Your credit score is usually based on the answers to these questions:Do you pay your bills on time? The answer to this question is very important. If you have paid bills late, have had an account referred to a collection agency, or have ever declared bankruptcy, this history will show up in your credit report.
- What is your outstanding debt? Many scoring models compare the amount of debt you have and your credit limits. If the amount you owe is close to your credit limit, it is likely to have a negative effect on your score.
- How long is your credit history? A short credit history may have a negative effect on your score, but a short history can be offset by other factors, such as timely payments and low balances.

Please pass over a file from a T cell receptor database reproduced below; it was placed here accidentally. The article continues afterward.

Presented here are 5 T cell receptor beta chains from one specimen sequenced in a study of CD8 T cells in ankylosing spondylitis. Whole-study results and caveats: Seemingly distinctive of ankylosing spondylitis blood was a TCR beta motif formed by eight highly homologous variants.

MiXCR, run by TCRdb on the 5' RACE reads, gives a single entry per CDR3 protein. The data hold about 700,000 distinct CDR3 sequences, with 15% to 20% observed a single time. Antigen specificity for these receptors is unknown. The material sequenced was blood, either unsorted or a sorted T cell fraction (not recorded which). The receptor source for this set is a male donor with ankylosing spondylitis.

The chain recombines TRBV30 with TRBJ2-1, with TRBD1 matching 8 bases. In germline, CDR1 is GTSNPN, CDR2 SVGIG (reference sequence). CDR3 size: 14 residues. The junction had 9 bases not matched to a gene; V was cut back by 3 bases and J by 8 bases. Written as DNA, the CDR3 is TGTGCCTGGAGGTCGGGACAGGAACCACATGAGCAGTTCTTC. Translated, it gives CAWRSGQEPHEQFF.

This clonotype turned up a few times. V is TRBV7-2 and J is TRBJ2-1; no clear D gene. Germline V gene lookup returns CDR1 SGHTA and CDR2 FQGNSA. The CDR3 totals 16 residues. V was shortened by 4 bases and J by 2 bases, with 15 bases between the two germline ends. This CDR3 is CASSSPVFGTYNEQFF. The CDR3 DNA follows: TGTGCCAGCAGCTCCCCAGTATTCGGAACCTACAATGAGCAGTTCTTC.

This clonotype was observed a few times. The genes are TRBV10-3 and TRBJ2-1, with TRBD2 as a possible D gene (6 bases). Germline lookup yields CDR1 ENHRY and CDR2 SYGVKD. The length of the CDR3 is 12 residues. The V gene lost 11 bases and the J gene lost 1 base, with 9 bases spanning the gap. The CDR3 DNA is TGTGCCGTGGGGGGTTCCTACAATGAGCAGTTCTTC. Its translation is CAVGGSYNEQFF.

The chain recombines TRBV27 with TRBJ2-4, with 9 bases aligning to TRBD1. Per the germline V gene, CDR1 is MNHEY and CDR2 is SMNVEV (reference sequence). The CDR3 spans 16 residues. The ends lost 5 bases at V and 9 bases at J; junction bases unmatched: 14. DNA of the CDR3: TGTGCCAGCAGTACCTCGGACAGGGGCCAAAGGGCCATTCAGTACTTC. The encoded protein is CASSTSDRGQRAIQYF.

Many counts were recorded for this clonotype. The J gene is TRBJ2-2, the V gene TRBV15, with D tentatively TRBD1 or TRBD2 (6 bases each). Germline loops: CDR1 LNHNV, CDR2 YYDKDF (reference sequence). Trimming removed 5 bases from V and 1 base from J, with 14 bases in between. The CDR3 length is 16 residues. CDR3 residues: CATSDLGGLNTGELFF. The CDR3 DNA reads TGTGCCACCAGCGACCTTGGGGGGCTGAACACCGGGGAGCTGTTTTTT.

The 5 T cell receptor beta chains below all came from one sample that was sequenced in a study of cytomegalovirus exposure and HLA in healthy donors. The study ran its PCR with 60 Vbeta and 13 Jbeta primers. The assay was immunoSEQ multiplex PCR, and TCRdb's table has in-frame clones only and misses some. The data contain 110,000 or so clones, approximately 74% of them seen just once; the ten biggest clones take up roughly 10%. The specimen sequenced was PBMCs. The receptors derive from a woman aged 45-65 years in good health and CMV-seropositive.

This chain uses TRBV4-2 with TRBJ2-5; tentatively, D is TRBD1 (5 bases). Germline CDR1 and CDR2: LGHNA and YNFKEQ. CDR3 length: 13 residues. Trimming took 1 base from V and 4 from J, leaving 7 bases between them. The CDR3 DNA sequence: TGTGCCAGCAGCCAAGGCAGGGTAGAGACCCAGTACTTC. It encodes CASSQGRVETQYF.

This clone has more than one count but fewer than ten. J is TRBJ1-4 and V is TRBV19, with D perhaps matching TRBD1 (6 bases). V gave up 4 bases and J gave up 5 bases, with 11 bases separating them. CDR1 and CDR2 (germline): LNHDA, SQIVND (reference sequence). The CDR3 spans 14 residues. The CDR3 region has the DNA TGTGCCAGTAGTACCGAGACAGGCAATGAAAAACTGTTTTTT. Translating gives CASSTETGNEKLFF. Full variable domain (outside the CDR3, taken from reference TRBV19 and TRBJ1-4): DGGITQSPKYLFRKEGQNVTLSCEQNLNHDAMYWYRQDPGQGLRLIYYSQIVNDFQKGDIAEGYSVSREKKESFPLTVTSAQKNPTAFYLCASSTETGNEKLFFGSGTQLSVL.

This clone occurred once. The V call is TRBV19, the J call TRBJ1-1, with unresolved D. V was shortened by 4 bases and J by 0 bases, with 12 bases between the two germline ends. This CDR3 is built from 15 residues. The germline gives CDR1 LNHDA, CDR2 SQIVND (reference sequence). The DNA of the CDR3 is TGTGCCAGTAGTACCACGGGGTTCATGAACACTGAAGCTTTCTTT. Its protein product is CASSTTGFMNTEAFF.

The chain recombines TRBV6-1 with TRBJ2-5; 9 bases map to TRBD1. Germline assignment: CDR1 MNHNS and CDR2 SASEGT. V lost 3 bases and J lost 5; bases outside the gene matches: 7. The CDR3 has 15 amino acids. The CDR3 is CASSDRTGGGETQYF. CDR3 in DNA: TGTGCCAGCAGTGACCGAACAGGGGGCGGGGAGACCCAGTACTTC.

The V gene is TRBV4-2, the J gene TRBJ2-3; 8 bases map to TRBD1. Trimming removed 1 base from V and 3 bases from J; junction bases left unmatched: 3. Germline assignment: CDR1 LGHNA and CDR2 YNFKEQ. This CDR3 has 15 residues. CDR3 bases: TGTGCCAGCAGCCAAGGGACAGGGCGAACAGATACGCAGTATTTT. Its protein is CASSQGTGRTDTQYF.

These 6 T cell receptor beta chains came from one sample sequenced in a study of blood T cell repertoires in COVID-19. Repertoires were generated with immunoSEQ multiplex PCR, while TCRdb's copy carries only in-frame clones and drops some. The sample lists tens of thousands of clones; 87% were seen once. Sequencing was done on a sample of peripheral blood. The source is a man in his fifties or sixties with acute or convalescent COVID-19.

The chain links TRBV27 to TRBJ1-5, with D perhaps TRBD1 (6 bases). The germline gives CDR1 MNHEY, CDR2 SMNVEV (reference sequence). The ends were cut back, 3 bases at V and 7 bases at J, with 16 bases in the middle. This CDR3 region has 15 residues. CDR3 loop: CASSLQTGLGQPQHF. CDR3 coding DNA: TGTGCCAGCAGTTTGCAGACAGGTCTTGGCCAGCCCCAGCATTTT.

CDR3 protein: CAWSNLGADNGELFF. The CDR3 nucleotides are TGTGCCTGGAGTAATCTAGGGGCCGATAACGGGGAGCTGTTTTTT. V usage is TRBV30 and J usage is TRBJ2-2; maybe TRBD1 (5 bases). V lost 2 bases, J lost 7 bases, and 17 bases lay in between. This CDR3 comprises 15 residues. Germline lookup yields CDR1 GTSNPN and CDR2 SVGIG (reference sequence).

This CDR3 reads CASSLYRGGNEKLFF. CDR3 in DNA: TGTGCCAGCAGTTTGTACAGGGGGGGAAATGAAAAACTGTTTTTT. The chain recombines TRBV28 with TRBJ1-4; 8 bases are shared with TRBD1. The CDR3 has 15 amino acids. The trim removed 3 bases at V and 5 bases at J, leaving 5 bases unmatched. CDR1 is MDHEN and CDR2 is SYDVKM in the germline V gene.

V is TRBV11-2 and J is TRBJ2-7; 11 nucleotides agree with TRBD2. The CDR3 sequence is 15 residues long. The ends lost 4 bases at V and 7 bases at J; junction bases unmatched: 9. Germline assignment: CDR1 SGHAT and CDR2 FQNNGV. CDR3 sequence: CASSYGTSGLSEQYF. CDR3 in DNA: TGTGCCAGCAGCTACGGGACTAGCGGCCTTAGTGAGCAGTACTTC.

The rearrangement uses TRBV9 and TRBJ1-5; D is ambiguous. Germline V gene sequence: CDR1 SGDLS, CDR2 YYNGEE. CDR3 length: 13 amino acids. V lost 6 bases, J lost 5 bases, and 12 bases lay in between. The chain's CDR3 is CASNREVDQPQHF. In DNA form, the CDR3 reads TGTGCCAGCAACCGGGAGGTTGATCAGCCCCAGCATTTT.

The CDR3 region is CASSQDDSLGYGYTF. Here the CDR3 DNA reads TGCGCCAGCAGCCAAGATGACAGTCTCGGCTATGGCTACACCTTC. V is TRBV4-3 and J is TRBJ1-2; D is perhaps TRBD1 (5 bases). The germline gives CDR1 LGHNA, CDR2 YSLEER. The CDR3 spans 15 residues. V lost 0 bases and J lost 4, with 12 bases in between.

- Have you applied for new credit recently? If you have applied for too many new accounts recently, that may negatively affect your score. However, if you request a copy of your own credit report, or if creditors are monitoring your account or looking at credit reports to make prescreened credit offers, these inquiries about your credit history are not counted as applications for credit.
- How many and what types of credit accounts do you have? Many credit-scoring models consider the number and type of credit accounts you have. A mix of installment loans and credit cards may improve your score. However, too many finance company accounts or credit cards might hurt your score.